The Biggest Strike in World History? No Thanks, We’re Focusing on the New iPhone

Not a single US newspaper found in the Nexis database—which includes most of the major papers, like the New York Times, Washington Post and USA Today—reported an original story on the strike.   

By Jim Naureckas  FAIR  September 8, 2016

Indian strikers (image: Democracy Now!)

Some of the tens of millions of Indian workers whose strike was ignored by US corporate media. (image: Democracy Now!)  

When tens of millions of workers go out on strike in the second-largest country in the world—and the third-largest economy in the world—resulting in what may be the biggest labor action in world history (AlterNet,9/7/16), you’d think that would merit some kind of news coverage, right?

Not if you’re a decision-maker at a US corporate media outlet, apparently.

A coalition of trade unions in India representing some 180 million workers staged a one-day general strike on Friday, September 2, in protest of what they called the “anti-worker and anti-people” policies of Prime Minister Narendra Modi, an advocate of neoliberal policies and increased foreign investment (Democracy Now!, 9/2/16). Assocham, India’s chamber of commerce, estimated that the economic impact of the strike was $2.4 billion–$2.7 billion (Hindustan Today, 9/3/16).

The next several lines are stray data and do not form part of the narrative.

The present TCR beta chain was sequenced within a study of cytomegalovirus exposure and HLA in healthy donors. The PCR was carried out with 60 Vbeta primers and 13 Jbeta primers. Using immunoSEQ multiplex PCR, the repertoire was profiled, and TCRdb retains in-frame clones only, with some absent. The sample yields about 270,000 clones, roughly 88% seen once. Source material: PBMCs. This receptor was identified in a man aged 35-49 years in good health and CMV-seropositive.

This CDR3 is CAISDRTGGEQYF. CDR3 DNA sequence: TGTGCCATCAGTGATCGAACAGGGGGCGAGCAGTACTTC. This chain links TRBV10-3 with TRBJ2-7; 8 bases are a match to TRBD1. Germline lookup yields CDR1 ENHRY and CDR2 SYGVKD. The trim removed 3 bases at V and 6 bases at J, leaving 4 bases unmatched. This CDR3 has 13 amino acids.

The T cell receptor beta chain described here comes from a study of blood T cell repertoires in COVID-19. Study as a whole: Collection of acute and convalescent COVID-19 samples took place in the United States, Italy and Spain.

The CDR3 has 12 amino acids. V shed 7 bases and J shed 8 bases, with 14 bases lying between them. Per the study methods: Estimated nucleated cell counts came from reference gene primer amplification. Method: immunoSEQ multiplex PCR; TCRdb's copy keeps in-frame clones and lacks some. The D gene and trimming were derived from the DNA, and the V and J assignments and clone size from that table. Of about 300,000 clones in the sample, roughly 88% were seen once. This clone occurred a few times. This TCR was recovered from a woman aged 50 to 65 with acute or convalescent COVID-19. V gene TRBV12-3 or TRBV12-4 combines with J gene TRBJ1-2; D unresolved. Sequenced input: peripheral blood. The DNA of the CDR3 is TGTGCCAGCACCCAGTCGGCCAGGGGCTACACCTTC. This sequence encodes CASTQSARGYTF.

And yet there was virtually no coverage of the strike in commercial US media, according to searches of the Nexis news database. Not a word on ABC, CBS orNBC. No mention on the main cable news networks—CNN, Fox and MSNBC—either. (The Intercept‘s Zaid Jilani—9/6/16—noted that there was one mention on CNN International, when “the CEO of the human resources consulting firm ManpowerGroup cited the Indian strike as part of global concerns about technology suppressing wages.”) Neither the PBS NewsHour nor NPR touched the story.

Not a single US newspaper found in the Nexis database—which includes most of the major papers, like the New York Times, Washington Post and USA Today—reported an original story on the strike. (Associated Press had a brief, 289-word report, which ran on the New York Timeswebsite and was doubtless picked up by other papers.) The Wall Street Journal, whose full text isn’t on Nexis, also skipped the Indian strike story.

That’s an example of the kind of story US corporate media don’t care about. What do they care about? Well, Apple is planning to release a new version of the iPhone next week. That’s already making news: CBS did a segment on its Money Watch program (9/7/16) previewing the phone, as did NPR‘s Morning Edition and All Things Considered (9/7/16); the product was front-page news in USA Today (9/8/16) and the Wall Street Journal (9/8/16), while you had to turn to page A12 in the Washington Post (9/7/16) or the first page of the business section in the New York Times (9/8/16) to get your future cellphone n ews.

A hundred million or more workers striking for their rights hold no interest for the news managers in US corporate media. But a new gadget from a prominent advertiser? Now, that’s the news that’s fit to print.


Jim Naureckas is the editor of FAIR.org. You can follow him on Twitter at @JNaureckas.


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